• Oil fatty acid composition and biodiesel
    • Oil extraction and biodiesel processing
    • On-farm oil seed processing

Why Study Plant Oils?

There are many different uses for plant oils, most oil crops may be grown because they provide oils in one of the following groups:  
1. Edible oils – human food, and livestock or pet animal feed
2. Biofuels – biodiesel, vegetable oil fuel, alternative fuels
3. Industrial oils – pharmaceuticals, cosmetics, toiletries, paints, lubricants

Plant oils are any oils which can be extracted from plants, and oils are essentially fats. The name ‘plant oil’ is interchangeable with ‘vegetable oil’ and vegetable oil is the term most widely used. They are mainly extracted from seeds (hence they are often referred to as oilseed crops) but can come from fleshy parts of fruits. Although most plants contain oils, some contain a better quantity or quality of oil than others and are therefore considered the main oil crops. A small amount come from other plant parts like leaves, stems, or roots - such as burdock oil which comes from roots of the burdock plant. 

The name vegetable oil can also refer to the liquid oils such as those used in cooking. These oils are liquid at room temperature but can become solid if cooled. Most, but not all, vegetable oils are edible. On the other hand, mineral oils which are the other main group of oils, are inedible. These are mostly derived from petroleum. Whilst plant oils can replace mineral oils for some industrial uses, each oil group has specific advantages and disadvantages which makes them more, or less, preferable.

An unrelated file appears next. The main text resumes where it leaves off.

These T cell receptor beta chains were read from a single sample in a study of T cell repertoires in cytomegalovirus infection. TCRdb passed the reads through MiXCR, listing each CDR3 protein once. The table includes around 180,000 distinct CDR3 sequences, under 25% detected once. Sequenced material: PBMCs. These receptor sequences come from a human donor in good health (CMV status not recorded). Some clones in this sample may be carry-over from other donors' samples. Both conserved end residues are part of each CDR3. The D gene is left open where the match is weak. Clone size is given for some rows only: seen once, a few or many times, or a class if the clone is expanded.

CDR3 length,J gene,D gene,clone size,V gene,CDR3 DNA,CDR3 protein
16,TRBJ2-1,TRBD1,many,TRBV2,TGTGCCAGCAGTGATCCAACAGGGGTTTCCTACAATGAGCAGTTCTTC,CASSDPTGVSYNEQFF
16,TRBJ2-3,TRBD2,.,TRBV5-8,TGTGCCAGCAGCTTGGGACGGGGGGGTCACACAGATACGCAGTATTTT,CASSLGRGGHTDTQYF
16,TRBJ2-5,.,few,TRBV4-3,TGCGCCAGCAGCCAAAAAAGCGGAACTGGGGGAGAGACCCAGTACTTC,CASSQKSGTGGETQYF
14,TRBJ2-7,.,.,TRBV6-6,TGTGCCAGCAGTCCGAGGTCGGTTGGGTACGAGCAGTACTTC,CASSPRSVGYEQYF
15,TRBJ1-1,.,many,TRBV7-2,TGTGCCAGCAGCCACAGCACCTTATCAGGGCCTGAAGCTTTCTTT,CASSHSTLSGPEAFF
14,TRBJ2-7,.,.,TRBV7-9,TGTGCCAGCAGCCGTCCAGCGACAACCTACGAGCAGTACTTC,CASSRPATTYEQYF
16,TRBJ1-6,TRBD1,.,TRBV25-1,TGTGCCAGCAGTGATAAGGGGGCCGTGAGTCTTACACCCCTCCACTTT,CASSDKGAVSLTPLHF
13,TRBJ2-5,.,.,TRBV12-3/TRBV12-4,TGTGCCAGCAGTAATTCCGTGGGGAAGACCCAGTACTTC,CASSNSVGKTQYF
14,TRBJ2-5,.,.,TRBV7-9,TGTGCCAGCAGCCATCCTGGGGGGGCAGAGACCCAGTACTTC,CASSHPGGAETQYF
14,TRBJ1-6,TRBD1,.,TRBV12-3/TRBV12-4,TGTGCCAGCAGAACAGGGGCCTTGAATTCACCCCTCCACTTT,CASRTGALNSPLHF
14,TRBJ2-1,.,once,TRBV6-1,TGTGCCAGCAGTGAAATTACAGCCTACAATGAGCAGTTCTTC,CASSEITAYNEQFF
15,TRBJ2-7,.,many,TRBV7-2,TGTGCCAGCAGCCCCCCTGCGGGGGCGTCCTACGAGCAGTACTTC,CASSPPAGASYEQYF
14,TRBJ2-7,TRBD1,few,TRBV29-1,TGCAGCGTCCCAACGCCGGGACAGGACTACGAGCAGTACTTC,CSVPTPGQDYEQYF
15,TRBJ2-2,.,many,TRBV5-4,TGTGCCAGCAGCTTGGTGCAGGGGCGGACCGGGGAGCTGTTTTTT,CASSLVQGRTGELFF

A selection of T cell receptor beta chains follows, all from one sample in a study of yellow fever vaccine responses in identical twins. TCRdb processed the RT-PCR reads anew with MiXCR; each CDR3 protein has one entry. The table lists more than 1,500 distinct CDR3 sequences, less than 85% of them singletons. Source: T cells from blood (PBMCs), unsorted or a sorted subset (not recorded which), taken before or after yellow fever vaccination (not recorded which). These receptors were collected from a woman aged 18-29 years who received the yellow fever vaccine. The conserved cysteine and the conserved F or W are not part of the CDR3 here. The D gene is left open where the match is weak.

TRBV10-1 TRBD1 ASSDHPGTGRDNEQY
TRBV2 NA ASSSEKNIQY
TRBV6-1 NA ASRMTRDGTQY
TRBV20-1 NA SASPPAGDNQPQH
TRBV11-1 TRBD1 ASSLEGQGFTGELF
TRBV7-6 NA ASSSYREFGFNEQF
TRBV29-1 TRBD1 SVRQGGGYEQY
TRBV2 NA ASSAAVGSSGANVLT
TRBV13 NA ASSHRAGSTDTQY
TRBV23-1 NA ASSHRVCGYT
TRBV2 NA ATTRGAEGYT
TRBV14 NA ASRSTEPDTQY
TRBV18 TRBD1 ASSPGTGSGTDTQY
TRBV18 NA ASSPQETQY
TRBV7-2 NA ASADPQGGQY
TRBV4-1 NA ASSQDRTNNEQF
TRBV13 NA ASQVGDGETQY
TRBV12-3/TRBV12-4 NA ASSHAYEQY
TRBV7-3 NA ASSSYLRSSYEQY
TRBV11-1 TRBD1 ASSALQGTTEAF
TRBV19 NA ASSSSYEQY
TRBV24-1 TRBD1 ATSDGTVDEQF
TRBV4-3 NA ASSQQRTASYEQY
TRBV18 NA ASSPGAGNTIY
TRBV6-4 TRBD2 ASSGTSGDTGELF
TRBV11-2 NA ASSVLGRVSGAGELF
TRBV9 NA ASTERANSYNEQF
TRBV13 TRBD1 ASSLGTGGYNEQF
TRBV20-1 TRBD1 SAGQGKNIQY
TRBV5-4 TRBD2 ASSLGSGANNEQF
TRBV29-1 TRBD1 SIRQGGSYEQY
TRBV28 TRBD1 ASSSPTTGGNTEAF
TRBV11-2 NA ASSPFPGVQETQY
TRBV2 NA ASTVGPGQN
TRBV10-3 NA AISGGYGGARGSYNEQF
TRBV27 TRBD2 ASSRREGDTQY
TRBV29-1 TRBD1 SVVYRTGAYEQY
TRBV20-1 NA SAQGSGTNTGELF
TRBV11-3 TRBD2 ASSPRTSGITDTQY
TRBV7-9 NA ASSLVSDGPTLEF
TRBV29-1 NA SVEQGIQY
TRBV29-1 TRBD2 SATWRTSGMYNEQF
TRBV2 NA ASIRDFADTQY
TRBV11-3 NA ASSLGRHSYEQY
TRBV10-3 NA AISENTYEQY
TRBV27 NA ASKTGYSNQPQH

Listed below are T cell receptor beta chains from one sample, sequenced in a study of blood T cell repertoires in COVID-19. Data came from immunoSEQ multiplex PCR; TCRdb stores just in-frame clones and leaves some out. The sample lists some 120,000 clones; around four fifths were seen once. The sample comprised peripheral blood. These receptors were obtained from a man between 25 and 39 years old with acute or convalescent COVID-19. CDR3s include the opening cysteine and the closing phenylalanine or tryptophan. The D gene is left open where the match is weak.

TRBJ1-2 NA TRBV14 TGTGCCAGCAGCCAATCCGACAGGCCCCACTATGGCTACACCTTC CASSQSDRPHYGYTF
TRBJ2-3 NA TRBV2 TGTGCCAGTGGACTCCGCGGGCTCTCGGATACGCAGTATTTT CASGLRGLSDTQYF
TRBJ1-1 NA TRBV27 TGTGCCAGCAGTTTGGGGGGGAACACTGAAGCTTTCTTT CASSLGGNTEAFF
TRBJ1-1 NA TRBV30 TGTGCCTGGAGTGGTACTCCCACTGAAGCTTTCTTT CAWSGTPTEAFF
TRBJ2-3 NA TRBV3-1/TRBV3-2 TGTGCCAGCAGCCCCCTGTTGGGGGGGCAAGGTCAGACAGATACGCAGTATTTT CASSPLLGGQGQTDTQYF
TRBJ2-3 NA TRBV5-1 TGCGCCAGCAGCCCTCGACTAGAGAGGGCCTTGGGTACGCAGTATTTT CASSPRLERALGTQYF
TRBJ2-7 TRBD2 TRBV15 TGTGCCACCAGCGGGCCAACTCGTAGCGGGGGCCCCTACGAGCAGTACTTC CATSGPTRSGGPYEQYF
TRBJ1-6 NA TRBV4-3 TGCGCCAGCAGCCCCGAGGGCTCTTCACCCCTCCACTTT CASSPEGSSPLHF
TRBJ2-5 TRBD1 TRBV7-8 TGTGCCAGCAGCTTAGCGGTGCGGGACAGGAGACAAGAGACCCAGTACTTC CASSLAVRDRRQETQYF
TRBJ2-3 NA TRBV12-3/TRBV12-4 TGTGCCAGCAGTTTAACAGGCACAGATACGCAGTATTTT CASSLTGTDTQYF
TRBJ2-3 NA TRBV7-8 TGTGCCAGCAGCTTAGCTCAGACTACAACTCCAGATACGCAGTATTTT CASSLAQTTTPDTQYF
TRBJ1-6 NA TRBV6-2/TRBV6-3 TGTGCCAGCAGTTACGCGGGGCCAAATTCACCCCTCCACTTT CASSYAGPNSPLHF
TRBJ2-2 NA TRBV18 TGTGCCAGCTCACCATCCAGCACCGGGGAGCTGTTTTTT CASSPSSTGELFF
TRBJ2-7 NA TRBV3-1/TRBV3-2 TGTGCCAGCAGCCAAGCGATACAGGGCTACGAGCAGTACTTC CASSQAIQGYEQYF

Plant oils share the same characteristics as animal oils or fats. That is, they are comprised of triglycerides. Triglycerides are esters of glycerol and three fatty acids. They are often classified on the basis of being saturated or unsaturated. Saturated fats contain mostly saturated fatty acids and unsaturated fats contain mostly unsaturated acids. Saturated fats are so-called because they are ‘saturated’ with more hydrogen atoms. Unsaturated fats can be further divided into polyunsaturated and monounsaturated fats. 

Most vegetable oils contain a combination of saturated and unsaturated acids. Those which are higher in saturated fats tend to be solid at room temperature whereas unsaturated ones tend to be liquid. However, these unsaturated fats can be made into semi-solids or solids though the process of hydrogenation where they are combined with hydrogen effectively making them more saturated. Margarine is an example of a hydrogenated vegetable oil. One of the drawbacks of unsaturated fats is that they tend to become rancid more quickly. This is a reason why they are not preferred over mineral oils for machinery lubrication, for example. Also, in terms of nutrition, unsaturated fats have less energy, or calorific value, compared to saturated fats. So, if you wanted to lose weight you might prefer to fry your food in olive oil, but if you wanted to put weight on you could select margarine (or butter for an animal fat).   

Another type of oil which comes from plants are those known as ‘essential oil’. Unlike vegetable oils, essential oils are not oils in the true chemical sense. They are not triglycerides but are volatile aromatic liquids that often contain hundreds of different aroma compounds. However, like vegetable oils, essential oils do not dissolve in water. They are termed ‘essential’ not because they are essential for a plant’s metabolic processes or for some other reason. Instead, essential refers to the fact that essential oils always contain an essence of the plant’s fragrance.